There are a handful of common reasons that folks take time away from “real life” to backpack on the Appalachian Trail (AT). It is often a “time between”—during a significant life transition. There is usually an element of adventure and a desire to spend time enjoying nature. Many non-hikers consider this to be a very outside-the-box idea. It’s reassuring to know that our reasons for taking this trip are actually COMMON among fellow adventurers!
We both fit the profile of being at a crossroads in life: I went back to university a few years ago and graduated with a bachelor’s degree in May, 37 years after my first college class. My daughter is transitioning back to being homeschooled (common for our kids) after a few years in public middle school. We are also at a decision-point as a family, trying to figure out “what’s next” including where to live and what work hubby and I want to pursue in this final decade before retirement.
And, yes, both daughter and I thrive on new adventures and on spending time in nature. We have spent time pondering WHY we want to take on this challenge. Here are a few of our thoughts:
WHY are you running away from something? What are you trying to escape? I worried about this question for a while. If I’m always running, I will never really work through struggles in life. But I’ve realized this is a case of running TOWARD: reaching for the next “big epic” in my life and finally attempting something I have read about and dreamed of since I was in high school many decades ago.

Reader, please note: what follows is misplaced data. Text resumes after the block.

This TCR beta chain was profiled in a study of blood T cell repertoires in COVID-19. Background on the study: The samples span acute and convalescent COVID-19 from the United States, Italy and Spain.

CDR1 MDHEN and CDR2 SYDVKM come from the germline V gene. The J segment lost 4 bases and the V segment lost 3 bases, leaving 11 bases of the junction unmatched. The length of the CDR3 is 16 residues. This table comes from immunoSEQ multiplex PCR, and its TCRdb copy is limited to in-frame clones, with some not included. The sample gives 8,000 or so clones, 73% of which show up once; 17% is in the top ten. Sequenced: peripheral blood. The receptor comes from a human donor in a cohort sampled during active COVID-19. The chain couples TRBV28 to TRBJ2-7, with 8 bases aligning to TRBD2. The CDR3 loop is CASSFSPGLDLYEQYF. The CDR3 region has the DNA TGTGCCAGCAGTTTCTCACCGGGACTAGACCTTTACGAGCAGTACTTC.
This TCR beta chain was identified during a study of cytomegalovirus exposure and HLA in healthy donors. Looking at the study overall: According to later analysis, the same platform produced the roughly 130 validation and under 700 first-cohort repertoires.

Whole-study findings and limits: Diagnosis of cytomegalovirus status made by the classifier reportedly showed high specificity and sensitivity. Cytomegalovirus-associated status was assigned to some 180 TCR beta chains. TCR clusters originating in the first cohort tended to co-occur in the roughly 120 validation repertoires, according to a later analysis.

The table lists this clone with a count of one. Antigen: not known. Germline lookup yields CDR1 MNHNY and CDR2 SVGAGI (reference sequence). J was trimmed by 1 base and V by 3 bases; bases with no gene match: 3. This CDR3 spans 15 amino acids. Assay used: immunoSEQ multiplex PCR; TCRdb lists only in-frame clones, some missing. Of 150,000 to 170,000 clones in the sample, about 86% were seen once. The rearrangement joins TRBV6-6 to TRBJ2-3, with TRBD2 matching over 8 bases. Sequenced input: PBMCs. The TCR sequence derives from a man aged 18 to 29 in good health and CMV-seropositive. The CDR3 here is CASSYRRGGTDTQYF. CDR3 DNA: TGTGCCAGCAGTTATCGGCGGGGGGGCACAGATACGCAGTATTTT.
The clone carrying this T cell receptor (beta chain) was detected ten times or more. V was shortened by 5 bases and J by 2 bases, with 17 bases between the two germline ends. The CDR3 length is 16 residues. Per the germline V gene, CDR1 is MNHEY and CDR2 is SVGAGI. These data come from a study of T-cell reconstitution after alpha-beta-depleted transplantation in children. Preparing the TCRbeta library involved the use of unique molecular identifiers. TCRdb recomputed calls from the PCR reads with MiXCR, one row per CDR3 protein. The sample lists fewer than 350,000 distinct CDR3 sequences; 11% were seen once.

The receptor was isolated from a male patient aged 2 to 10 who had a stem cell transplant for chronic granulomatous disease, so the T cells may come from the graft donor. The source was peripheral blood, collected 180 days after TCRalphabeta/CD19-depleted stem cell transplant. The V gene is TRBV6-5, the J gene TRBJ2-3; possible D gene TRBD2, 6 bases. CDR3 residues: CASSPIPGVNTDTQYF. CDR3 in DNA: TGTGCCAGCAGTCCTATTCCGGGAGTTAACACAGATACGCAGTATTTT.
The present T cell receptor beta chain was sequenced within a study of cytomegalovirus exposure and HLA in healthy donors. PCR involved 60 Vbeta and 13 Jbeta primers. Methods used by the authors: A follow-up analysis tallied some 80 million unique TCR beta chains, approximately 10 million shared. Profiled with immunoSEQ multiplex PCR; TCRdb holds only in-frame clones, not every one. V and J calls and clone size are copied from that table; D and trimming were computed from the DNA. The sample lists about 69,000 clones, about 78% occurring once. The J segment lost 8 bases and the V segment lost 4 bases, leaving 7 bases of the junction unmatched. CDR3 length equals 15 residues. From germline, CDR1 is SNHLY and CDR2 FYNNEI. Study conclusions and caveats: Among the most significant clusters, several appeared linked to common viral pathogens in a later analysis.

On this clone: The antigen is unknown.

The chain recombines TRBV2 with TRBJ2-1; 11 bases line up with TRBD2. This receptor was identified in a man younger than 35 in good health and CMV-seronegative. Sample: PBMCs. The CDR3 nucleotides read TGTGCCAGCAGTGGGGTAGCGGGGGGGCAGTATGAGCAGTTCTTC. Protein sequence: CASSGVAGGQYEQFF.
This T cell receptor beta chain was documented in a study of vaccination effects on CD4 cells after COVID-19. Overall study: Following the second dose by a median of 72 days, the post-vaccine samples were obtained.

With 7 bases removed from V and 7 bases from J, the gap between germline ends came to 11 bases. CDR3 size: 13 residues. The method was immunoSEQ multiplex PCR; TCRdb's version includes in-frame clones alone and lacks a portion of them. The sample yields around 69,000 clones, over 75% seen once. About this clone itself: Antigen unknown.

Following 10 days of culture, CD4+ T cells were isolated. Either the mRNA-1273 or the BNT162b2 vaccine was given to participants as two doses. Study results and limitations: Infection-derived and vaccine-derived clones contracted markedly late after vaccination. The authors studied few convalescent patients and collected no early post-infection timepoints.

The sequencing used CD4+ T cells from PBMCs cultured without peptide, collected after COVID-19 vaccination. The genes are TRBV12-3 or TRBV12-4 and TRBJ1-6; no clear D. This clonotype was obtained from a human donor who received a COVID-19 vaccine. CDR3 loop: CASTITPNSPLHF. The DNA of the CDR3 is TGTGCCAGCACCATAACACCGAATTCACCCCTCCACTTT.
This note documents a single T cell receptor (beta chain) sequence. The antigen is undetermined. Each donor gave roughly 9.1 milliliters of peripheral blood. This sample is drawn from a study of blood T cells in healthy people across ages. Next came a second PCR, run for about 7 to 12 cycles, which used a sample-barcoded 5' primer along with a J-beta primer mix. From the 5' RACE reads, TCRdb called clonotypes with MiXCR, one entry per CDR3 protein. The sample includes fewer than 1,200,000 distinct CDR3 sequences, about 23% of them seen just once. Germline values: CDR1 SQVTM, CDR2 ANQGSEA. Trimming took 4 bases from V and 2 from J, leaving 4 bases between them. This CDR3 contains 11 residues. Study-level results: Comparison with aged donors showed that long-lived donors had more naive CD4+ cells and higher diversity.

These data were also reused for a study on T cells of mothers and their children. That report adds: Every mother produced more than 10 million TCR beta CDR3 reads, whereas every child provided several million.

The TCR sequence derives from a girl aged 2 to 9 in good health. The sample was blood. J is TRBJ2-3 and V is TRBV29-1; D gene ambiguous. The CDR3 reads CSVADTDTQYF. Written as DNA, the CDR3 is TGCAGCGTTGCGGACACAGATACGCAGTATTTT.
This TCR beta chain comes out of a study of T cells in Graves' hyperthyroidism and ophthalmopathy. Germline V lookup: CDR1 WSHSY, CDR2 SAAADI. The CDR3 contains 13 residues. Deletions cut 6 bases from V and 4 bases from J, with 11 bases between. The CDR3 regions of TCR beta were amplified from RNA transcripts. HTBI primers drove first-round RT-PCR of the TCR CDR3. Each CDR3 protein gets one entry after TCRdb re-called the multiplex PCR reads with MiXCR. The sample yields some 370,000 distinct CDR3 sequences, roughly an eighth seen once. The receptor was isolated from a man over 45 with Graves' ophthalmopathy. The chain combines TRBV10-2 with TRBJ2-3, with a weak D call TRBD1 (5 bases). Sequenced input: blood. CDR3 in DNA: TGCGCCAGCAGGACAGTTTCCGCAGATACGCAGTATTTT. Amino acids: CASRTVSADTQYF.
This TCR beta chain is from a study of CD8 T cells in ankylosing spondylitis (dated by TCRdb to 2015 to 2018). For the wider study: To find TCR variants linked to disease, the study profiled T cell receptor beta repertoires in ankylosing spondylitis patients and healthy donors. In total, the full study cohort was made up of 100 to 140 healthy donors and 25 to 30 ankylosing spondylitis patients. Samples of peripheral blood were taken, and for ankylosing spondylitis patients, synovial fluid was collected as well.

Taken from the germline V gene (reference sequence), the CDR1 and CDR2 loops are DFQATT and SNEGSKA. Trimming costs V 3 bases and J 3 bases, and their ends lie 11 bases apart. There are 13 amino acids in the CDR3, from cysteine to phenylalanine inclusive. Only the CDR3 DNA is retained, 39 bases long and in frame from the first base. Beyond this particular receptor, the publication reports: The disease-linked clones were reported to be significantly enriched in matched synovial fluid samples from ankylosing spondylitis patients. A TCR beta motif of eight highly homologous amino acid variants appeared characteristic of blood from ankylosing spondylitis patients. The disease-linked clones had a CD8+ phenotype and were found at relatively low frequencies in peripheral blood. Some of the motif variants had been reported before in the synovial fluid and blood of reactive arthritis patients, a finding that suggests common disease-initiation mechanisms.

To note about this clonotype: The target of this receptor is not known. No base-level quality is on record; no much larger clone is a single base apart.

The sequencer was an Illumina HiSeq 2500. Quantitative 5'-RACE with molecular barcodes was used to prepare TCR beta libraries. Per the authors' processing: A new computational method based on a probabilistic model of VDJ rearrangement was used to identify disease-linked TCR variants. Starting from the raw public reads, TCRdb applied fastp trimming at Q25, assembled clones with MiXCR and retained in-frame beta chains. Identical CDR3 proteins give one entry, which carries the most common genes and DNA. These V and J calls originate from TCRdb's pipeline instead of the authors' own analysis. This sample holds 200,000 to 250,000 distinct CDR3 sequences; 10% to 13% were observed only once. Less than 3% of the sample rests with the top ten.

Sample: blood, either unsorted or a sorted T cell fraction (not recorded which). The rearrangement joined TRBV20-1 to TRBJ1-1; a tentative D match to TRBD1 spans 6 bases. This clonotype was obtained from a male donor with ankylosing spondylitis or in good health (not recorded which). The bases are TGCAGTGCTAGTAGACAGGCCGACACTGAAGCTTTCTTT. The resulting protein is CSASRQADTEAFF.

“Some folks think I’m crazy…some folks think I’m brave. Doesn’t really matter to me, it’s the EPIC that I crave!”
WHY two months rather than two days or two weeks? Because that’s how much time hubby offered me! *chuckle* But also because eight weeks is enough time to develop new habits of exercise and eating. And because it is long enough to be a true break in routine, a chance to step out of “real life” for an extended time to consider what I want to keep and what I want to eliminate once we get back home.
WHY go to the woods? What’s compelling about the Appalachian Trail? As I said above, both daughter and I enjoy time in nature. We anticipate the joys (and challenges) of living in a tent and walking in the woods. Daughter also spends time every day sketching and drawing. She wants to improve her skills in nature drawing…and this will give her plenty of scenery to practice on. Beyond fulfilling a dream, the AT is only a day’s drive away from our home. With 2185 miles to cover, it is long enough to keep us busy for many trips to come!
WHY isolate yourselves? Won’t you need social time since you are both extroverts? Although we will have plenty of time with no one near us, there are hundreds (thousands?) of hikers on the Appalachian Trail at any given time. We will likely stop each evening in the company of others at a shelter or a campsite. In addition, we will spend an overnight in town every week to resupply food and stove fuel. Daughter looks forward to the alone times in nature as a daily stress reliever while looking forward to time with others as a chance to practice reading social cues. I see this as an opportunity to practice living in the moment while meeting interesting people and hearing their stories.